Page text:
Defining parameters for homology-tolerant database searching

J. P. Kayser, J. L. Vallet, R. L. Cerny

Research output: Contribution to journalArticlepeer-review

26 Scopus citations


De novo interpretation of tandem mass spectrometry (MS/MS) spectra provides sequences for searching protein databases when limited sequence information is present in the database. Our objective was to define a strategy for this type of homology-tolerant database search. Homology searches, using MSHomology software, were conducted with 20, 10, or 5 of the most abundant peptides from 9 proteins, based either on precursor trigger intensity or on total ion current, and allowing for 50%, 30%, or 10% mismatch in the search. Protein scores were corrected by subtracting a threshold score that was calculated from random peptides. The highest (p<.01) corrected protein scores (i.e., above the threshold) were obtained by submitting 20 peptides and allowing 30% mismatch. Using these criteria, protein identification based on ion mass searching using MS/MS data (i.e., Mascot) was compared with that obtained using homology search. The highest-ranking protein was the same using Mascot, homology search using the 20 most intense peptides, or homology search using all peptides, for 63.4% of 112 spots from two-dimensional polyacrylamide gel electrophoresis gels. For these proteins, the percent coverage was greatest using Mascot compared with the use of all or just the 20 most intense peptides in a homology search (25.1%, 18.3%, and 10.6%, respectively). Finally, 35% of de novo sequences completely matched the corresponding known amino acid sequence of the matching peptide. This percentage increased when the search was limited to the 20 most intense peptides (44.0%). After identifying the protein using MSHomology, a peptide mass search may increase the percent coverage of the protein identified.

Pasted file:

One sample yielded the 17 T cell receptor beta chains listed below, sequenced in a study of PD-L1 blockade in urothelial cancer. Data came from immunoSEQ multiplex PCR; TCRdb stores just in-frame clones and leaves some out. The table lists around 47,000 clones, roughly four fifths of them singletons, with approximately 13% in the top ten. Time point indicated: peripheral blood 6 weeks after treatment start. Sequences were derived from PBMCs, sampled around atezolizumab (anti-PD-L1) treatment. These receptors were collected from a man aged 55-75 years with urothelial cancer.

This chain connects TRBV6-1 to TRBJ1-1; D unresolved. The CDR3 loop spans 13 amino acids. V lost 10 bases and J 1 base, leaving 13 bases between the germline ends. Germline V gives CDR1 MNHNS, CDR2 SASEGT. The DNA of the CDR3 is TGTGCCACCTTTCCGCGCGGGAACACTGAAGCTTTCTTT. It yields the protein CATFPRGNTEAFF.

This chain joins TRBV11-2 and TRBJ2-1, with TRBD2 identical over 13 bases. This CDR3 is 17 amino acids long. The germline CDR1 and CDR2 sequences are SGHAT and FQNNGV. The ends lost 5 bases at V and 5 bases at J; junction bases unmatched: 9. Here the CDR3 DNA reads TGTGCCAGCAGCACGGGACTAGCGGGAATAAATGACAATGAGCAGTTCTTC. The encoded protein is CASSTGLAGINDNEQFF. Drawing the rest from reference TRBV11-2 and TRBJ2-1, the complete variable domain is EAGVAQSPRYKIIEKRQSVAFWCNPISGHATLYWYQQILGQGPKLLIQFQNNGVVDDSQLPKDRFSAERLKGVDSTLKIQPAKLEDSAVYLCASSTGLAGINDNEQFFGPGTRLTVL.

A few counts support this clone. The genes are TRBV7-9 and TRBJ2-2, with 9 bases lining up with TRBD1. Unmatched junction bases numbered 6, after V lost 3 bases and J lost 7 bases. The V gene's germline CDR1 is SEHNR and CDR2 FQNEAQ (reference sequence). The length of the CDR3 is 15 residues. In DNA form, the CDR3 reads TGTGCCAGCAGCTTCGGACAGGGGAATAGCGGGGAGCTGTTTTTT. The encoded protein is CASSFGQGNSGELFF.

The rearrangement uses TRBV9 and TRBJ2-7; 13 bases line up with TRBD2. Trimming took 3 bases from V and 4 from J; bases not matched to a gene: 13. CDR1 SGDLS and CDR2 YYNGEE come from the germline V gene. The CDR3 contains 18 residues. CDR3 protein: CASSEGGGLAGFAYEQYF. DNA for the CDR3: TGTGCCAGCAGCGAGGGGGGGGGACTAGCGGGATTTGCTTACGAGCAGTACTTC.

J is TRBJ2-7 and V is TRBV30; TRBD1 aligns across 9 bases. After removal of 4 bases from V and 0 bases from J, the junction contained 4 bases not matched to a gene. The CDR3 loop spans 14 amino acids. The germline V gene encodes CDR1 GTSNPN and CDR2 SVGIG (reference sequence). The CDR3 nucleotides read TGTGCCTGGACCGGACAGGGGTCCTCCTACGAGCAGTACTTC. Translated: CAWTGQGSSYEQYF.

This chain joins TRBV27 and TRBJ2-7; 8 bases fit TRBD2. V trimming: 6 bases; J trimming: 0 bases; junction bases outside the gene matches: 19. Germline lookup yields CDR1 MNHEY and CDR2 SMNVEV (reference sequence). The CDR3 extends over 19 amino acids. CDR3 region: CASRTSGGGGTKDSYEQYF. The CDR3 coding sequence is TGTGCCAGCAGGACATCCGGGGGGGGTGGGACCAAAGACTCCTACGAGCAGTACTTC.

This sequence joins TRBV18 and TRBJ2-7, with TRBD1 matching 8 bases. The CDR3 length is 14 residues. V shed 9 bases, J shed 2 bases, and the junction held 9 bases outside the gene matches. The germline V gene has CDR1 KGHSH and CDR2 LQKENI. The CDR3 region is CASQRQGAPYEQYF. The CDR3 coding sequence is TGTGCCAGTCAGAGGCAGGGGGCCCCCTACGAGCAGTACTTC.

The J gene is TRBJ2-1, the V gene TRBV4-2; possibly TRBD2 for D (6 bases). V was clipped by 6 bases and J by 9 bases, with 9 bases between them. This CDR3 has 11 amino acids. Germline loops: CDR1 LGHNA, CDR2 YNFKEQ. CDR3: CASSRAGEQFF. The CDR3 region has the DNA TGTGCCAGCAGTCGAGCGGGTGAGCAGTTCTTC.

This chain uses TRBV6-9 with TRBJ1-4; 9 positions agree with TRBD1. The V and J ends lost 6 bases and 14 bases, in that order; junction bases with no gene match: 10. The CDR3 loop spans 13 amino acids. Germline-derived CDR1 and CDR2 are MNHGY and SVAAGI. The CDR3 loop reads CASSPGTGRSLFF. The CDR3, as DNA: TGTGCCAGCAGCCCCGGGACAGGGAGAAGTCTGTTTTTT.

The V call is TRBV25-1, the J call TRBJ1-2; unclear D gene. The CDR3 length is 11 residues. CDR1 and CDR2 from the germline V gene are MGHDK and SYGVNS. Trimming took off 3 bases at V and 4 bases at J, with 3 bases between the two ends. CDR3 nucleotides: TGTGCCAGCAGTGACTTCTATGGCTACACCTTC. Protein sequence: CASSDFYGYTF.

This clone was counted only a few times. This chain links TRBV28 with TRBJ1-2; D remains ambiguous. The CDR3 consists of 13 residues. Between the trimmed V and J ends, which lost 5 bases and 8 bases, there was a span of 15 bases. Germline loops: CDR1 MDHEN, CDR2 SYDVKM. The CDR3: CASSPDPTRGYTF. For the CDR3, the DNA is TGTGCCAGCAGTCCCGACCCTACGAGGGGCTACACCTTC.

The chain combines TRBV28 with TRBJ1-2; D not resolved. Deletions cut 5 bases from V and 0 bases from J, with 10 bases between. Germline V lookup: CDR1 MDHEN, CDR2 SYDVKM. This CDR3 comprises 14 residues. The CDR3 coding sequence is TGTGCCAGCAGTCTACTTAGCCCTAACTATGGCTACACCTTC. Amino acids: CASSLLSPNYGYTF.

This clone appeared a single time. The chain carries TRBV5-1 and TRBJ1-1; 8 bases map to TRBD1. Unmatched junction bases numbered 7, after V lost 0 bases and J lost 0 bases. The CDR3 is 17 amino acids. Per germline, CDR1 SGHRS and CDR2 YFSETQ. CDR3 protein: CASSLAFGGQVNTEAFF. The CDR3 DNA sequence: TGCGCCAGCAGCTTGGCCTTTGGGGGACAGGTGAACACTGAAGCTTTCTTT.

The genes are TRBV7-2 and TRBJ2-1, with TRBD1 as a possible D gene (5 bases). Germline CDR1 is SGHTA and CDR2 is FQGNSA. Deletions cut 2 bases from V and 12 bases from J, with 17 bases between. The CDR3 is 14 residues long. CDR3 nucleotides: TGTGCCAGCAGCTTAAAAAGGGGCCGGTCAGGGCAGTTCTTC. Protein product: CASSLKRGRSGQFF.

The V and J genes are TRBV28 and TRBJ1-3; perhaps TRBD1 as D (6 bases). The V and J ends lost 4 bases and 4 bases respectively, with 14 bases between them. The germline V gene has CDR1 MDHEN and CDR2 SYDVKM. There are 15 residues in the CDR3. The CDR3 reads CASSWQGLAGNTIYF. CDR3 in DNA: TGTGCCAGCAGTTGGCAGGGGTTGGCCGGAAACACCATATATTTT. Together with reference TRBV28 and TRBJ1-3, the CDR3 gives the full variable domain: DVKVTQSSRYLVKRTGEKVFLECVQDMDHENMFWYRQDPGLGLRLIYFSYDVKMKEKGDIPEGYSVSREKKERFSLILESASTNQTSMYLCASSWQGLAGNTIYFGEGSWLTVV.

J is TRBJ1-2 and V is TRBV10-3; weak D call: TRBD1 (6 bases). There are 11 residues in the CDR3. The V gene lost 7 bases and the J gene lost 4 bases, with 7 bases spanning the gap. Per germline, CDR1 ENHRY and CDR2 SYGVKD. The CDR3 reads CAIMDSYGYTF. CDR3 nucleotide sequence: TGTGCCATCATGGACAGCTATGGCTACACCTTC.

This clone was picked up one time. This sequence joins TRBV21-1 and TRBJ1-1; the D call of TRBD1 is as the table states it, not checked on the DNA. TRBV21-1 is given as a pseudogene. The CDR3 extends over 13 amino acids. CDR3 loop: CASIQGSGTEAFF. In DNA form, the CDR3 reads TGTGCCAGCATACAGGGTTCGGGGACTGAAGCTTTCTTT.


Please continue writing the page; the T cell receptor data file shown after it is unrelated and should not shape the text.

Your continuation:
Original languageEnglish (US)
Pages (from-to)285-295
Number of pages11
JournalJournal of Biomolecular Techniques
Issue number4
StatePublished - Dec 2004


  • Bioinformatics
  • Homology search
  • Mass spectrometry

ASJC Scopus subject areas

  • Molecular Biology


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